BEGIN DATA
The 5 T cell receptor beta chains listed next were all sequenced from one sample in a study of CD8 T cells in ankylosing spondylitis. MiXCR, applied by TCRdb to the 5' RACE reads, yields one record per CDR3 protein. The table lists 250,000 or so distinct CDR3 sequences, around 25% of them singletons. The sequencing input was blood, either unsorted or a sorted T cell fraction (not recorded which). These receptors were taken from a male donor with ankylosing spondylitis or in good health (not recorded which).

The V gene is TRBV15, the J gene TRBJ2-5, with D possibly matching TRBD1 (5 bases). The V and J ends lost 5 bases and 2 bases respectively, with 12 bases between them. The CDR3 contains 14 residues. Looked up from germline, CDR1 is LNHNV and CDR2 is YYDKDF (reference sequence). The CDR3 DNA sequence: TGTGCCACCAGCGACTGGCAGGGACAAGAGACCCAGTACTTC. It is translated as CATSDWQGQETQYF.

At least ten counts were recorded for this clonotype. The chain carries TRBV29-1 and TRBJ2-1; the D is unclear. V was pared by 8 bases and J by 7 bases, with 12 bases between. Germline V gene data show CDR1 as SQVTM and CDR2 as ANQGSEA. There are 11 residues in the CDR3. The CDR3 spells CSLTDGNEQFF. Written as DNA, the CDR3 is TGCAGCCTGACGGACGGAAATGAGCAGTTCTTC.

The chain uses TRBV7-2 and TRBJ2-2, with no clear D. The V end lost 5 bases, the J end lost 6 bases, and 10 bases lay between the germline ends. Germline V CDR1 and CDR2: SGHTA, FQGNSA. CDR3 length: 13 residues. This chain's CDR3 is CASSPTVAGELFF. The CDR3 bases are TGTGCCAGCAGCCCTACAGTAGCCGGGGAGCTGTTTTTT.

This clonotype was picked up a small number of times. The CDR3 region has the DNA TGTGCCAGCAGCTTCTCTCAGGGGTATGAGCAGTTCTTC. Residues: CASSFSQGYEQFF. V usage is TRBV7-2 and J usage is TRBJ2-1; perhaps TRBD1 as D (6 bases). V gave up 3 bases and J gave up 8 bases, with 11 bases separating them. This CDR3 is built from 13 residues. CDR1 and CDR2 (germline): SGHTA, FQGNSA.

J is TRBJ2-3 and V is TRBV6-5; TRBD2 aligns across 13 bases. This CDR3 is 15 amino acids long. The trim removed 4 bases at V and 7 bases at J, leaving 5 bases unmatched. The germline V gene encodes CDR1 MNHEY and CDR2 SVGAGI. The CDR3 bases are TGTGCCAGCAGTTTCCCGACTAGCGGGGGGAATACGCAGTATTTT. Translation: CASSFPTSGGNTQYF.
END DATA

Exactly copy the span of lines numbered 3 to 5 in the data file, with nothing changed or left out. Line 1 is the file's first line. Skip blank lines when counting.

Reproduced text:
At least ten counts were recorded for this clonotype. The chain carries TRBV29-1 and TRBJ2-1; the D is unclear. V was pared by 8 bases and J by 7 bases, with 12 bases between. Germline V gene data show CDR1 as SQVTM and CDR2 as ANQGSEA. There are 11 residues in the CDR3. The CDR3 spells CSLTDGNEQFF. Written as DNA, the CDR3 is TGCAGCCTGACGGACGGAAATGAGCAGTTCTTC.

The chain uses TRBV7-2 and TRBJ2-2, with no clear D. The V end lost 5 bases, the J end lost 6 bases, and 10 bases lay between the germline ends. Germline V CDR1 and CDR2: SGHTA, FQGNSA. CDR3 length: 13 residues. This chain's CDR3 is CASSPTVAGELFF. The CDR3 bases are TGTGCCAGCAGCCCTACAGTAGCCGGGGAGCTGTTTTTT.

This clonotype was picked up a small number of times. The CDR3 region has the DNA TGTGCCAGCAGCTTCTCTCAGGGGTATGAGCAGTTCTTC. Residues: CASSFSQGYEQFF. V usage is TRBV7-2 and J usage is TRBJ2-1; perhaps TRBD1 as D (6 bases). V gave up 3 bases and J gave up 8 bases, with 11 bases separating them. This CDR3 is built from 13 residues. CDR1 and CDR2 (germline): SGHTA, FQGNSA.